Picking up the pieces

21:06, Jul 16 2014
 Laressa Shenfield
BUILDING UP: Bricks have piled up on this empty section in Seymour St in Seddon as people clear the debris from their properties.

It is almost a year since the first big earthquake of 2013 that rocked Marlborough. Reporter Kat Duggan looks at how residents of Seddon and Ward have coped.

A pile of bricks on a bare section, cracks in concrete walls, the odd spot of broken cladding - to people passing through Seddon, these things may seem inconsequential, but to residents of the small Awatere Valley town they serve as visual reminder of a time they'd rather forget.

It was Friday, July 19 when the first one hit, a magnitude-5.7 quake, followed by a cluster of quakes that continued throughout the weekend. Then, on July 21, the first "big one" hit - a 6.5 magnitude quake late on a lazy Sunday afternoon. That one was enough to crack walls, rock items off shelves, and shake the cladding and chimneys off houses in the Seddon, Ward, Flaxbourne and Awatere areas.

 Laressa Shenfield
FIXED UP: Seddon couple Bri Pupich and Kurt Flowerday with their repaired rental property on Seymour St in Seddon.

A year on, after hundreds of aftershocks and a bigger shake of 6.6 on August 16 that caused even more damage, houses have been repaired or are on the way to being rebuilt.

But the psychological effects of the quakes have taken longer to heal, with some residents still spooked by heavy trucks or an approaching train. Wind gusts spark panic for some, after a severe wind storm in June last year caused further and widespread damage in the area, particularly in Ward.

Seddon man Kurt Flowerday and his partner Bri Pupich were among those whose property was damaged in the first quake, which became known officially as a "Cook Strait event". A good proportion of the bricks came off their rental property in Seymour St.


 Laressa Shenfield
DAMAGE ASSESSMENT: Seddon resident Kurt Flowerdayassesses damage to his rental property on Seymour St in Seddon after the quake on July 21 last year.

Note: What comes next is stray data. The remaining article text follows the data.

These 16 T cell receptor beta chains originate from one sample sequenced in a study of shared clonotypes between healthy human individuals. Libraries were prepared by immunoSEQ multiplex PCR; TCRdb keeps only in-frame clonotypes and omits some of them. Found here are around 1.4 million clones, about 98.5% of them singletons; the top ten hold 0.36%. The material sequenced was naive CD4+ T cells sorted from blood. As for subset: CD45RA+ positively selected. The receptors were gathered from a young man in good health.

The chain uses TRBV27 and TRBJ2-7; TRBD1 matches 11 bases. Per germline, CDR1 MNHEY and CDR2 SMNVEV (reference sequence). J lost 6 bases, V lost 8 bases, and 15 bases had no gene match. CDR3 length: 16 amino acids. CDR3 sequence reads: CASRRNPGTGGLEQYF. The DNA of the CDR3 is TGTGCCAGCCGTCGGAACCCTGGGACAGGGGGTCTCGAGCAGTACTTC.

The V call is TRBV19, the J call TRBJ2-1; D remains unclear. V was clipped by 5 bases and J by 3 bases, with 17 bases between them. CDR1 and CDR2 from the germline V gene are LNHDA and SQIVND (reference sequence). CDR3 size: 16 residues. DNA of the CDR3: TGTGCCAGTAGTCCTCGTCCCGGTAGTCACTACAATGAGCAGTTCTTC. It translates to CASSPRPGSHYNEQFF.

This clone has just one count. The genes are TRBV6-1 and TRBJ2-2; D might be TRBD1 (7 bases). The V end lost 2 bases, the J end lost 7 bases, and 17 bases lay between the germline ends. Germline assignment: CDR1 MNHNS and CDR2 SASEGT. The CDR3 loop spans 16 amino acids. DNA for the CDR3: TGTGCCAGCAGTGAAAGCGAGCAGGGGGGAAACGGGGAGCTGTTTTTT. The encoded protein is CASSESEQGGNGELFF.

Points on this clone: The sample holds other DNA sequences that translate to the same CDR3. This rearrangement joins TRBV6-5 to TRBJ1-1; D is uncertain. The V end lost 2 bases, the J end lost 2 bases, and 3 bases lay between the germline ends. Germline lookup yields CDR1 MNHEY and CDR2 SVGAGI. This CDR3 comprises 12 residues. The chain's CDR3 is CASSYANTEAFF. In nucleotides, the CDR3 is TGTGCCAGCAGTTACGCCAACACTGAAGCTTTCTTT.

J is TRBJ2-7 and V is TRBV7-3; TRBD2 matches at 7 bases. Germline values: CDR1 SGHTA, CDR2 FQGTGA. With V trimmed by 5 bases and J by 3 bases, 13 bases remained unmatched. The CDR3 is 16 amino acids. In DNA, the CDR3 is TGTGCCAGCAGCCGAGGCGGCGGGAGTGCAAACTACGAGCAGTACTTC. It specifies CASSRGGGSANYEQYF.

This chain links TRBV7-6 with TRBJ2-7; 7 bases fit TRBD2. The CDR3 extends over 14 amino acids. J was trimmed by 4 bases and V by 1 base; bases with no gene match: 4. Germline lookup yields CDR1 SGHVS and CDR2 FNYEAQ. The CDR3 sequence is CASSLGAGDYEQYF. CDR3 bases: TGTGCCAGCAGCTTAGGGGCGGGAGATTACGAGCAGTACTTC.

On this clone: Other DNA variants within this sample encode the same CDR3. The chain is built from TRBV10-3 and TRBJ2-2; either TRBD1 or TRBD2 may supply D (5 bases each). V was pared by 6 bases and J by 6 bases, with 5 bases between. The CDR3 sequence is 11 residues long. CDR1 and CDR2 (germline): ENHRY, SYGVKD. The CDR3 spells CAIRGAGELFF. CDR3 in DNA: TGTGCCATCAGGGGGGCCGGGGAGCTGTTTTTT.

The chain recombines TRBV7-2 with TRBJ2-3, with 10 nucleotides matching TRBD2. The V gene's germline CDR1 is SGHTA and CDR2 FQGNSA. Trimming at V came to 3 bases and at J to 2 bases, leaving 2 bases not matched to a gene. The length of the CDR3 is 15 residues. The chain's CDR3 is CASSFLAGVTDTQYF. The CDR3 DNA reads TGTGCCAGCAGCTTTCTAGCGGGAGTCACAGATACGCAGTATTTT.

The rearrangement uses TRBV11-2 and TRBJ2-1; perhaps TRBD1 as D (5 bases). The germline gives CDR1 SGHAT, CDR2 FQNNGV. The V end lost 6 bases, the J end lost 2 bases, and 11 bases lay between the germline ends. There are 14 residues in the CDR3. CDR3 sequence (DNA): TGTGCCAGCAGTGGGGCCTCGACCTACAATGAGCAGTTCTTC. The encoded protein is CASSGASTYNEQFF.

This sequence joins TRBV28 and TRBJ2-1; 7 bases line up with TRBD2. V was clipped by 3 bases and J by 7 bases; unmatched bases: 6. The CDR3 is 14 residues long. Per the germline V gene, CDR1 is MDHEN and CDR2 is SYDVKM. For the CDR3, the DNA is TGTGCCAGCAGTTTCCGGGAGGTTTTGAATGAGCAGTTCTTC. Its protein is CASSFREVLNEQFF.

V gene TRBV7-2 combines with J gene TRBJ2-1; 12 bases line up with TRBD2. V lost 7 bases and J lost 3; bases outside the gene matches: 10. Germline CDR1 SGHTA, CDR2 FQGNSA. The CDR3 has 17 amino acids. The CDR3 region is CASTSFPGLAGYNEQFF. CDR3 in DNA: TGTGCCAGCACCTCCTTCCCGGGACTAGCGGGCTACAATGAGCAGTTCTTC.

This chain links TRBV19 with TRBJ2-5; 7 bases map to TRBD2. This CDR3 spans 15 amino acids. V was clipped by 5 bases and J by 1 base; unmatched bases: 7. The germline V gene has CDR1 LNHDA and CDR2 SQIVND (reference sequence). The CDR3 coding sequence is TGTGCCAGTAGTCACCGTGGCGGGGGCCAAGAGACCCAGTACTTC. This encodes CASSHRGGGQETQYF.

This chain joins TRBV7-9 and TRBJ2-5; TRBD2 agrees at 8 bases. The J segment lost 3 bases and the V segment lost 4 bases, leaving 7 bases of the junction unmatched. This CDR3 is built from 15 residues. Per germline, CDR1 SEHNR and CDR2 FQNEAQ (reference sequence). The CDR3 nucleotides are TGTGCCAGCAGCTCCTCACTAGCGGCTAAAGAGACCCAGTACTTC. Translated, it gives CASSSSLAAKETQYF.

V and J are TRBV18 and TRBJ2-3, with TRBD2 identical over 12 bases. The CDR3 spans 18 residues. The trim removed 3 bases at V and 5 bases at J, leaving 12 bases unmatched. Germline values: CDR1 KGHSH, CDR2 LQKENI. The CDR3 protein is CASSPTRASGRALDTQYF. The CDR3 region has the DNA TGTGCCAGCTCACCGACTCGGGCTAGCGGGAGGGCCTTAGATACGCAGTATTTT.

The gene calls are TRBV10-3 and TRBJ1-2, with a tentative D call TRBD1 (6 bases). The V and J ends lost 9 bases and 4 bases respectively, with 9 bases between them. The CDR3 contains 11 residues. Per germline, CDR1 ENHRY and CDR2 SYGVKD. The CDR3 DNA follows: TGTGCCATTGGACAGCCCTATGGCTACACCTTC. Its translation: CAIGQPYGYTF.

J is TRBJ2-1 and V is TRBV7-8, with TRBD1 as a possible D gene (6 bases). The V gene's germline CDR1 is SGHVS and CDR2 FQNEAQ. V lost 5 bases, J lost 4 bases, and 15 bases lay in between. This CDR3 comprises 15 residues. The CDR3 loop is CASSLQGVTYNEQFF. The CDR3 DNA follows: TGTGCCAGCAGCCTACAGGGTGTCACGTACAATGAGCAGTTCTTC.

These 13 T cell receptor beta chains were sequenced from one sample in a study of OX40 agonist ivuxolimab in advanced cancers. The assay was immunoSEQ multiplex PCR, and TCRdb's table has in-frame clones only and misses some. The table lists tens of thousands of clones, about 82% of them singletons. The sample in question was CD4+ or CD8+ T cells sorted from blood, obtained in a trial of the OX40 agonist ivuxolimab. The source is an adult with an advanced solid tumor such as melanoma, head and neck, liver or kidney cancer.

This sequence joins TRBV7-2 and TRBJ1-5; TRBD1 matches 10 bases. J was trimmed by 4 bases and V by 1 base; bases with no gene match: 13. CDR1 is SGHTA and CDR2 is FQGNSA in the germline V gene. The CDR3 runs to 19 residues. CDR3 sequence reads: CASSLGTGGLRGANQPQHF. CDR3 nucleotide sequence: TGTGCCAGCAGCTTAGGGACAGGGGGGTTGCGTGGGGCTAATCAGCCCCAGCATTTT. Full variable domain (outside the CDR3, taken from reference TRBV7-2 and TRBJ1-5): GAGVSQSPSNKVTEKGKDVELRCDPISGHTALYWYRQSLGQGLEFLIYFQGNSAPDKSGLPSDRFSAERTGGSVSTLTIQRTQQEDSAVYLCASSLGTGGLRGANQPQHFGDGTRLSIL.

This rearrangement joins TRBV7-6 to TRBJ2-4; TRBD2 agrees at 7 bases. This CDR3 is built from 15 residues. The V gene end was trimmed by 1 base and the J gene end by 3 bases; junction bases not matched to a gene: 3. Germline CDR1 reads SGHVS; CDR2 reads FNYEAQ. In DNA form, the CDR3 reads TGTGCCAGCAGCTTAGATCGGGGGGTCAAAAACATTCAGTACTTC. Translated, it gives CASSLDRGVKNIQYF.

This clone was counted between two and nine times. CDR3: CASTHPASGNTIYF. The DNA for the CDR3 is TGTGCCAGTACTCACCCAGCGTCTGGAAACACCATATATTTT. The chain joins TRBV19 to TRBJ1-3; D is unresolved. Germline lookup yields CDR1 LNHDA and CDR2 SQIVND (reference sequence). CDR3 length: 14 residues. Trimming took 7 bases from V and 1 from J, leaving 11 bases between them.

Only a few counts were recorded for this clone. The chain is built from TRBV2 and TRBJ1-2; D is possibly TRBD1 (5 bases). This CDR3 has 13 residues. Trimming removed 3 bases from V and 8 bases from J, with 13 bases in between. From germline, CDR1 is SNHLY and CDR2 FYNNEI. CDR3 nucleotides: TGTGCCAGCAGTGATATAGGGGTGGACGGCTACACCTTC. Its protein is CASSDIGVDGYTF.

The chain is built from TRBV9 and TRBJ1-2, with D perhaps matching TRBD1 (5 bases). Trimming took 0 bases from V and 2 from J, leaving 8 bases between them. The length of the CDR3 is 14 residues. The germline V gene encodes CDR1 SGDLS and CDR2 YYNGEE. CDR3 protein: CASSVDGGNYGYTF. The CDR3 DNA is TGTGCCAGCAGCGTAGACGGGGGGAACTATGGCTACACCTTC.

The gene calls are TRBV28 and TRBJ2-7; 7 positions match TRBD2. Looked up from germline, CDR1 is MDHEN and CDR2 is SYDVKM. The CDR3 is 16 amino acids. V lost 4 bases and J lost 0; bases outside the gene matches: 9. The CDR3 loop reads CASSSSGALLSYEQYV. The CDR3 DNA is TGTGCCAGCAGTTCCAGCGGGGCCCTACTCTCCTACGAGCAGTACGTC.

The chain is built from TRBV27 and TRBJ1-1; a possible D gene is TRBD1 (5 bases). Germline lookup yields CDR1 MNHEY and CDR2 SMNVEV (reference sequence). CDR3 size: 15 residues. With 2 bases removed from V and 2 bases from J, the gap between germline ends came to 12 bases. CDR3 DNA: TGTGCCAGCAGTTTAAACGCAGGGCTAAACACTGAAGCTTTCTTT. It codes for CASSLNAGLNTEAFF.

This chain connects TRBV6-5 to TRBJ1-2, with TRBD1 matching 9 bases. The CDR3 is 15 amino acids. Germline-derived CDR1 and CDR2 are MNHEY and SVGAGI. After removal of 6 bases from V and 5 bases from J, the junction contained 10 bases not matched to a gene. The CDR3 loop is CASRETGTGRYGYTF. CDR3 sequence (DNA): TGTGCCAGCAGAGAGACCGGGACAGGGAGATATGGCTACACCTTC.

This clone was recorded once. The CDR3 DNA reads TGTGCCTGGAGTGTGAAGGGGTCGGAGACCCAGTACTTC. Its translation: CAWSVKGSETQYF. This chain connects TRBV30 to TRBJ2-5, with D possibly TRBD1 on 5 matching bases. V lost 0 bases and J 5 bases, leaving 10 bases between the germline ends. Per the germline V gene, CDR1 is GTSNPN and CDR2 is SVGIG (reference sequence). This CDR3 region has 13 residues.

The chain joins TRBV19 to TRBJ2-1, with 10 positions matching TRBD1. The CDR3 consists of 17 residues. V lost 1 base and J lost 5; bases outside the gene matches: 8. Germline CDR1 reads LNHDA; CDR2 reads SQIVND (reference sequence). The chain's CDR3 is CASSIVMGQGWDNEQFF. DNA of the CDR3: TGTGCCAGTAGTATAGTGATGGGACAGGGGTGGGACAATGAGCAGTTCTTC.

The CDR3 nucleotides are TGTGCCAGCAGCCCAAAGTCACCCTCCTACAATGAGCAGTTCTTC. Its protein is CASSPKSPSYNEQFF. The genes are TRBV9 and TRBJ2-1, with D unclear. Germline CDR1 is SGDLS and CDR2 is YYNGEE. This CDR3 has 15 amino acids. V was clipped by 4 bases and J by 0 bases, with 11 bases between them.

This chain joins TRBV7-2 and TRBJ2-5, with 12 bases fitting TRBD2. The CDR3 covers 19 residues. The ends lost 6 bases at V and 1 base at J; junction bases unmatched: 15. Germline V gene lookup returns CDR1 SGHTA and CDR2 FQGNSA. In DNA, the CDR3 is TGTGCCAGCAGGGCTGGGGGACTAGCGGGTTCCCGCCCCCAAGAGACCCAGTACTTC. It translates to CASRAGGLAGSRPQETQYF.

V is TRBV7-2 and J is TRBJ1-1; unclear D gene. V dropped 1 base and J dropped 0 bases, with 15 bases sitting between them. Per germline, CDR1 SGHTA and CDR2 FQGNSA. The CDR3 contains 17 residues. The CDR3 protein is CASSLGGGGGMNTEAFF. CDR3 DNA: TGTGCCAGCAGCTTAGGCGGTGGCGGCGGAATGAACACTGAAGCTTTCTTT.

They began clearing away the rubble to make it safe for their tenants, six Kiribatian vineyard workers, but worse was to come when the "Lake Grassmere" quake struck on August 16.

"In the first one you could walk around and push [the blocks] and they were loose [but] we only lost the two back walls," Flowerday said. "I'm glad we didn't get too much into repairing it . . . [when the second one hit] 90 per cent of the house bricks would have come off their fixings."

Nearly a year on the pair have had the house repaired, with new exterior cladding and the indoor fireplace and mantelpiece repaired by June. The emotional impact has been harder to deal with but the pair say life is beginning to get back to normal.

"For ages I would have to sleep with the TV on or something on in the background because if it was quiet I was paranoid that every little noise was going to be an earthquake," Pupich said.

The first big shake might have been a blessing in some ways, making them more prepared for the second, bigger quake. "Not mentally [prepared] but everything else," Pupich said, thinking back to some practical steps she learnt in the first quake.

"I was at home on the second one, cooking my roast chicken and the one thing I remembered Kurt saying was to turn [things] off at the wall because the power would come back on, so I went round and turned everything off," she said.

It was the first time she had been at home alone since the July quake.

She then went straight into the township, where everyone in the family knew to go. "I think people have just had to, you know . . . it's happened, you've gotta try get it back to how it was and just pick up the pieces and deal with it," Flowerday said.

"You can't stop the ground moving. What do you do - if it's going to move, it's going to move," he said.